Fasor Records is making a splash in the local hip-hop and R&B scenes, collaborating with the likes of CRL CRRLL, Felix Fast4ward and Kayla Marque. The boutique label is also throwing some enticing events, like the Fasor Records Pop Up at the Moxy Hotel, 240 Josephine Street. Starting at 2 p.m. Saturday, May 25, the pop-up will include a shop, courtesy of Lawrence and Larimer Supply Co.; a complimentary waffle bar and beermosas; and, most important, performances by top-notch local and not-so-local musicians, including YaSi, Justcallmecarl, Sur Ellz and Corbin Dallas, with DJ sets by KDj Above, @Tyler Watt and CRL CRRLL. The $25 admission includes Fasor Records swag, unlimited coffee pours and music downloads. RSVP is required at the Fasor Facebook page, and tickets are available at eventbrite.com.
The annual Denver Day of Rock has some new rock stars: George, Tom, Teddy and Abe of Mount Rushmore, an installation on loan from the South Dakota Department of Tourism that comes complete with free scoops of vanilla ice cream made from Thomas Jefferson's original recipe. On Saturday, May 25, Mount Rushmore will be on the 16th Street Mall along with dozens of bands, food trucks and musical games like Guitar Hero and Dance Dance Revolution. You can rock out from 2:30 to 9:30 p.m., all for free (VIP Lounge tickets are $250 and benefit Amp the Cause); get the complete schedule and learn more at denverdayofrock.com.
The Art of Storytelling reading series isn’t flashy, but its mission is fierce: to showcase Denver’s diverse literary community out loud in the cozy confines of Prodigy Coffeehouse, a career-skills incubator for low-income youth. All of the pieces fit together beautifully in May, when the monthly series hands the mic to local newcomer Lindsay Clark, a recent Goddard College MFA graduate, humanitarian and bread baker who’s now writing a nonfiction treatise inspired by her visits to Fiji, and non-binary Puerto Rican author DL Cordero, whose interests lie in sci-fi and flash fiction. Free readings begin with an open mic at 2:55 p.m. Saturday, May 25, at Prodigy, 3801 East 40th Avenue; learn more at facebook.com/artofstorytellingdenver.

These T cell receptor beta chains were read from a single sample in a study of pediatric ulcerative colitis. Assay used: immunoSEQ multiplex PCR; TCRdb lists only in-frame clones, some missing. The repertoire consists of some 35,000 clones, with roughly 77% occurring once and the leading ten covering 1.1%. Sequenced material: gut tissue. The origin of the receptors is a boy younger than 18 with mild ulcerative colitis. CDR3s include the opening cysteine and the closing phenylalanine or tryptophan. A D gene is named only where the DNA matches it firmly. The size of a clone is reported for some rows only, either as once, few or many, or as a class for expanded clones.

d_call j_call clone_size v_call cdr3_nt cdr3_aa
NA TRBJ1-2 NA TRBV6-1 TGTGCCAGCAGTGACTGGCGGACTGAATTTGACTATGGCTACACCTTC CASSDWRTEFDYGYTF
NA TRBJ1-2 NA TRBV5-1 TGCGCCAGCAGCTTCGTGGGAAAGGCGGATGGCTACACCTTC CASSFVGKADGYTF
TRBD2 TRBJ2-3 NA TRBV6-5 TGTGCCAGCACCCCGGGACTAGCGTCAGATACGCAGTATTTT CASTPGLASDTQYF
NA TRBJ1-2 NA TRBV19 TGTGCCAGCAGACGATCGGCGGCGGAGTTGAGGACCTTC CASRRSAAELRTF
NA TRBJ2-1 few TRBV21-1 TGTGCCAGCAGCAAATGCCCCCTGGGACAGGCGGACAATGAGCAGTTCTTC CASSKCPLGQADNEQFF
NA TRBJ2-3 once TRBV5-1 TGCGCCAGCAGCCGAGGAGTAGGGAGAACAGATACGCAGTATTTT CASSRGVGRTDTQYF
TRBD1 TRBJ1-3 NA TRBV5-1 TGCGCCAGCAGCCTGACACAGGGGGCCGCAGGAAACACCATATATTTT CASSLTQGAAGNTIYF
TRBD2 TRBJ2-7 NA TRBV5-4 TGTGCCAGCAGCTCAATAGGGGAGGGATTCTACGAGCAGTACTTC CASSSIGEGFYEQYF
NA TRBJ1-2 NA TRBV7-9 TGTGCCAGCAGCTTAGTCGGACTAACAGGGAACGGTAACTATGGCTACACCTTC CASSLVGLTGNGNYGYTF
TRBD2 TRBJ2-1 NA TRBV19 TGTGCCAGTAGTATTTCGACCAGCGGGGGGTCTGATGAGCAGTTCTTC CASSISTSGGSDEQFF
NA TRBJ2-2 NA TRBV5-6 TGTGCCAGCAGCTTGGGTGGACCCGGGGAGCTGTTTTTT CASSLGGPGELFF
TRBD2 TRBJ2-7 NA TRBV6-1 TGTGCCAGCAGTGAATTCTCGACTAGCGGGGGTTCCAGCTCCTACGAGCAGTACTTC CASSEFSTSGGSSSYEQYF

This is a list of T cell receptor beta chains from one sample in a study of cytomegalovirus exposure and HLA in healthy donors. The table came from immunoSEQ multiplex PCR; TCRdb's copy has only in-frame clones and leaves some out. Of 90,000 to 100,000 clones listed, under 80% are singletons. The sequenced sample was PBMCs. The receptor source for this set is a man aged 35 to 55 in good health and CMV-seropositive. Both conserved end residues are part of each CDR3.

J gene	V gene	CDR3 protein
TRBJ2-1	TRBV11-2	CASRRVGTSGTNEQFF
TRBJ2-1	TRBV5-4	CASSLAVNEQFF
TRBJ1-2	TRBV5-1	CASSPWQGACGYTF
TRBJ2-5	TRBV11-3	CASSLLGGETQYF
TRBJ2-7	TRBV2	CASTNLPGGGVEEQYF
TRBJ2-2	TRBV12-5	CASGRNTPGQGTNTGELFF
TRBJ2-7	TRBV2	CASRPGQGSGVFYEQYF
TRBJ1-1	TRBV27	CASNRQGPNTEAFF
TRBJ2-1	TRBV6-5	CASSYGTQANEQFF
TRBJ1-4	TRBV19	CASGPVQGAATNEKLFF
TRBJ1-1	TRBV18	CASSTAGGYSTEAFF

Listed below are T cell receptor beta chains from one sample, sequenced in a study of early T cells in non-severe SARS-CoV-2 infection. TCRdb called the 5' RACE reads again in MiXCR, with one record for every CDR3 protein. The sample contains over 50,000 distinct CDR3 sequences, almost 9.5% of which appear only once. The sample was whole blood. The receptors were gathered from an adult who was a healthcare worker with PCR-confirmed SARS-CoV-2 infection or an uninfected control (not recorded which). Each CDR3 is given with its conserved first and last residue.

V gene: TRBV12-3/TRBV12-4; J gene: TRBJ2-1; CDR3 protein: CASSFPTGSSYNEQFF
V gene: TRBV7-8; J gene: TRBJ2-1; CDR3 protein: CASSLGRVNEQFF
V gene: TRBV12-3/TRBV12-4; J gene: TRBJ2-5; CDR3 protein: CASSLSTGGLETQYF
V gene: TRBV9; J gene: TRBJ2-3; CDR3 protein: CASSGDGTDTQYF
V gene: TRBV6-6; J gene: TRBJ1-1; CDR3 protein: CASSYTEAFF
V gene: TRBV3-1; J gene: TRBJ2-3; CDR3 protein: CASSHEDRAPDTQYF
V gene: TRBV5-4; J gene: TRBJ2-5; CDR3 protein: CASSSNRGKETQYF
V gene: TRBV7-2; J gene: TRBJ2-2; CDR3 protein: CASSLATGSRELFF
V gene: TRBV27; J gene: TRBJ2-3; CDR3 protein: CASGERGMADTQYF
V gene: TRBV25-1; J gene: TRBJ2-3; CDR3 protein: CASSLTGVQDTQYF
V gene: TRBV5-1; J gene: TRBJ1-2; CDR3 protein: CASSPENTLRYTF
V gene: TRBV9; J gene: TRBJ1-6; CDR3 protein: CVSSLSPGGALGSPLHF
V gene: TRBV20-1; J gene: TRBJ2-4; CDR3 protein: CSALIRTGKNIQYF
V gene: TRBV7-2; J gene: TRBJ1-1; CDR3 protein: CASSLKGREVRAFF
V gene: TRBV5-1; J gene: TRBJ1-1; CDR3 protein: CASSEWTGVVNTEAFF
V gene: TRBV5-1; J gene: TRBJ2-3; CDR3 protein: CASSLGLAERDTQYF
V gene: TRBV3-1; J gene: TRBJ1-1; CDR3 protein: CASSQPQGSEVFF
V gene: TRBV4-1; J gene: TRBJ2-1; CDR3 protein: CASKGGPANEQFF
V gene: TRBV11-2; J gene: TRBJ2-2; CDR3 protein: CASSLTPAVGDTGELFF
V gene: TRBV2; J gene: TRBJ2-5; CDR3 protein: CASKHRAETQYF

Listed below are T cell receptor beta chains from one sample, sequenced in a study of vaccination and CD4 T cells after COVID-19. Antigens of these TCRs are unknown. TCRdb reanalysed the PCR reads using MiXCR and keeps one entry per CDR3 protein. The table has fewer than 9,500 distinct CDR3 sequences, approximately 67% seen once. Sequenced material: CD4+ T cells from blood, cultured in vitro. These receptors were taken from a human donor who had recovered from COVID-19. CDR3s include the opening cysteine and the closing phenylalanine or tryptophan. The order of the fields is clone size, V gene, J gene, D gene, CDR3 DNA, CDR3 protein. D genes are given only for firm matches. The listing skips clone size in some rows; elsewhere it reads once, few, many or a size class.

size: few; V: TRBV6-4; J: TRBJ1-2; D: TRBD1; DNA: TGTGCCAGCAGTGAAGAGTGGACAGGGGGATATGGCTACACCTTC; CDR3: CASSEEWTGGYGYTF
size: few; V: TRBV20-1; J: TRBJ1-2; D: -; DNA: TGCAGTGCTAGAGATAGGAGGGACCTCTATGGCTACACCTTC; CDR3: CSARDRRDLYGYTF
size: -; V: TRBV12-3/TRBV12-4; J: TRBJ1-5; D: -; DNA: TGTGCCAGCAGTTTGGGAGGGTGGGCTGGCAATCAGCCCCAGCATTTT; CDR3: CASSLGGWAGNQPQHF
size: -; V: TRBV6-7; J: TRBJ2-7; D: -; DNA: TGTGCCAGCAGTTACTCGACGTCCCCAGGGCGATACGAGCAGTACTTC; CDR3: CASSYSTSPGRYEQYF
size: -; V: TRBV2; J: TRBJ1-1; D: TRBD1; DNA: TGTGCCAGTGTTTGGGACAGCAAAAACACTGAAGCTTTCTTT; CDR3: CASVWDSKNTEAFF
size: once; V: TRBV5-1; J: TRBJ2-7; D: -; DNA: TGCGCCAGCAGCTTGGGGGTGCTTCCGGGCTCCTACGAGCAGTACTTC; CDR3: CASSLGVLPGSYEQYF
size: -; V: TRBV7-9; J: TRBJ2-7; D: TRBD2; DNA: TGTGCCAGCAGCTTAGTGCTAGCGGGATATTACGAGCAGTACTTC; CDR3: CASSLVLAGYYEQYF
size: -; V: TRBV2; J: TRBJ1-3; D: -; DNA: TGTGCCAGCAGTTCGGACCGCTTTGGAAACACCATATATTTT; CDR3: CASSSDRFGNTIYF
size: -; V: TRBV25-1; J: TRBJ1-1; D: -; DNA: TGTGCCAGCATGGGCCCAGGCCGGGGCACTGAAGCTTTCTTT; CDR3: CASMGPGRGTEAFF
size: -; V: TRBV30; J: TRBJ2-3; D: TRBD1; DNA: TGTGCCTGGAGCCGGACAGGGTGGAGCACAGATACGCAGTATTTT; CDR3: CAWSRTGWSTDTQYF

Partnering with the Rocky Mountain Pinball Showdown and Game Room Expo, which runs this weekend at the Denver Marriott Tech Center, 4900 South Syracuse Street, Horrorhouse Fest Pinball Tournament is back for its seventh edition. The event — which rolls out starting at 7 p.m. Saturday, May 25, and at 5 p.m. Sunday, May 26 — lets guests participate in some of the most frightening gaming experiences around. Part haunted house and part arcade tournament, the event is sure to spike your blood pressure. Tickets for the Pinball Showdown are $35 per day or $85 for a three-day pass (with VIP options available) at pinballshowdown.com; admission to Horrorhouse Fest is an additional $20. Find more information at eventbrite.com.
Frontline Farming, a food and farmers advocacy group that farms five acres in metro Denver and hosts a crop of programs, including rpay-what-you-can food stands, will host the People's Gathering, a free conference focused on food justice and cooperative building, from 8 a.m. to 4 p.m. on Saturday, May 25, at New Hope's Baptist New Hope Community Life Center, 3701 Colorado Boulevard. Brandon King, a founding member of Cooperation Jackson, will offer the keynote, talking about how food cooperatives are essential for the security of communities in shifting local and national landscapes. Children's activities will be offered while adults partake of a crop of programs; find out more at tpg.splashthat.com.
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Head away from the hills this holiday weekend, and steer straight towards fun off I-70. Colorado High Plains Adventures is hosting is third annual Spring Farm Festival at Caramel Apple Farm south of Bennett from 10 a.m. to 3 p.m. on Saturday, May 25. Learn a goat and learn how to make cheese; visit with a llama and pigs from Hog Haven Farms, a local animal sanctuary; browse through wares ranging from homemade crafts to jams and jellies. Admission is free; find out more at coloradohighplainsadventures.com.
Sunday, May 26
Sunday has arrived, but you're not quite ready to wind down your weekend. So hit the town — but make sure it's the right town. Pass up the usual Denver crowds and choose tiny Silver Plume for an evening of music, food and drinks in the cool mountain air. Silver Plume's only watering hole, Bread Bar, 1010 Main Street, invites you to its Great Mountain Honky Tonk. Beginning at 4 p.m. Sunday, May 26. Music will be provided by Casey James Prestwood and the Burning Angels, Larry Nix and Erika Ryann, and JKQ Barbecue and Long I Pie will dish up good eats. Bread Bar promises beer and cocktails, and says brings the kids and the dog, too! Find tickets, $15, and more info at breadbarsp.com.